Amplifying the Voice of the Taxpayer with Truth-in-Taxation

Did you know that in 1934, Iowa implemented the first sales and income taxes to lower property taxes? It is never a good policy to create new taxes or raise existing taxes to reduce another tax and today, Iowans suffer from high property taxes and sales and income taxes.

Property taxes in Iowa primarily are the major sources of funding for local governments, with school districts tending to be the leading driver of property tax bills. Iowans are demanding property tax relief. However, their cries for relief are ignored by local governments who would rather blame the County Assessor or shift blame to another taxing authority.

Thankfully, stonewalling and the blame game can be stopped by taxpayers with a strong Truth-in-Taxation law that will help “ratchet down” property taxes and finally provide relief to taxpayers.

Truth-in-Taxation refers to strict transparency and accountability requirements that local governments must follow to raise property taxes. Truth-in-Taxation provides “sunlight” to the local government budgeting process. It forces local governments to be more accountable to taxpayers, closes the “honesty gap” created by increased assessments.

Too often, local governments claim a windfall from increased assessments, and the taxpayer is left wondering why their tax bill is higher. When questioned, local government officials argue that they are not to blame because they have not increased property tax rates. If assessments increase by 10 percent, it does not mean that a taxpayer has 10 percent more in their bank account. Truth-in-Taxation forces local governments to be honest.

Utah serves as the best example for a Truth-in-Taxation law, and it is considered the gold standard. In 1985 Utah’s legislature passed Truth-in-Taxation to address their high property taxes. Before Truth-in-Taxation, Utah’s property taxes were growing faster than the rate of population and inflation. Now, their property tax rates have grown at a similar rate as inflation and population growth.

The Tax Foundation ranks Utah with the seventh-lowest property tax burden. Iowa has the 10th highest property tax burden. Something needs to change. Other states are following Utah’s property tax solution. This year the Kansas legislature passed a Utah-style Truth-in-Taxation law. Currently, over 200 local governments in Kansas have decided to either hold property taxes flat or reduce rates because of Truth-in-Taxation.

A fundamental aspect of Truth-in-Taxation is direct notification. Under both the Utah and Kansas laws, local governments must send notices to taxpayers, providing information on the proposed tax increase and how it will impact their tax bill. It includes the date, time, location of the Truth-in-Taxation budget hearing. This extensive public notification and hearing process has been successful. It also forces local governments to take a recorded vote after the Truth-in-Taxation hearing, making politicians think twice before raising taxes to justify increasing spending.

Although direct notification is an essential aspect of Truth-in-Taxation, perhaps, more importantly, the law is revenue-driven rather than rate-driven. The benefit of a revenue-driven system is that it creates an “automatic reduction in property tax rates.”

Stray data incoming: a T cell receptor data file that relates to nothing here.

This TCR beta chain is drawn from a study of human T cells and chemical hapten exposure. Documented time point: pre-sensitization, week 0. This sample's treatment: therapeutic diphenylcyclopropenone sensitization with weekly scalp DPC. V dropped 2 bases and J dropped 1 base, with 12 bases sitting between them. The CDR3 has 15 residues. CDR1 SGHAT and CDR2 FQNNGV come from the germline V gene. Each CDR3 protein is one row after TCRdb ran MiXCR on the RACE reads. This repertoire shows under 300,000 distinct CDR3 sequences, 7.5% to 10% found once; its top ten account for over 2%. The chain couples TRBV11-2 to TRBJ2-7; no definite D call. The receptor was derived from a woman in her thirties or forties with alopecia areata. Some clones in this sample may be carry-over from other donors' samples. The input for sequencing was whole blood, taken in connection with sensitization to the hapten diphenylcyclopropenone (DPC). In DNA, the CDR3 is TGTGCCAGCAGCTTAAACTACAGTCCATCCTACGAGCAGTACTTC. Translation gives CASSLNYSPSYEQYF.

Truth-in-Taxation helps to “ratchet down” property tax rates. As assessments or valuations increase, tax rates are automatically decreased to provide local governments the same amount of property tax dollars they received the previous year. If local governments want to increase spending by increasing property taxes, it then triggers a Truth-in-Taxation hearing.

One significant difference between Kansas and Utah is that while Utah allows new growth, Kansas does not; there are no exceptions or loopholes.

In 2019, the Iowa legislature passed a property tax transparency and accountability measure, unfortunately described as Truth-in-Taxation. However, it has very few similarities to a Utah-style Truth-in-Taxation law. Iowa’s reform only applies to cities and counties, while school districts are exempt.

The law requires cities and counties to post their budget, and they must pass a resolution that identifies the maximum amount of property tax dollars they will collect in the next fiscal year.

Cities and counties must publish a notice (websites, social media, and newspapers) and hold a public budget hearing on the proposed budget resolution. In an attempt to control spending the law established a 2 percent “soft cap” on local budgets. New growth is not excluded. If a city or county wants to exceed the 2 percent “soft cap,” it requires a supermajority vote to approve.

Under Truth-in-Taxation direct notification provides transparency and accountability, while the revenue-driven system keeps local government spending and rates down. Both work in tandem to help control and slow the growth of property taxes.

Iowa law needs to change to reflect the revenue-driven system of Utah or Kansas. Iowa’s public notification requirements must also be strengthened and include a direct notification requirement. To be effective, it must apply to all local governments, including school districts.

Spending is at the heart of high property taxes. Truth-in-Taxation can help “ratchet down” property taxes in Iowa. The voice of the taxpayer is often drowned out by special interests who are demanding local governments spend more money on their respective cause. Some of these causes may be noble, but Truth-in-Taxation provides for an amplified voice and as a watchdog for property taxpayers.


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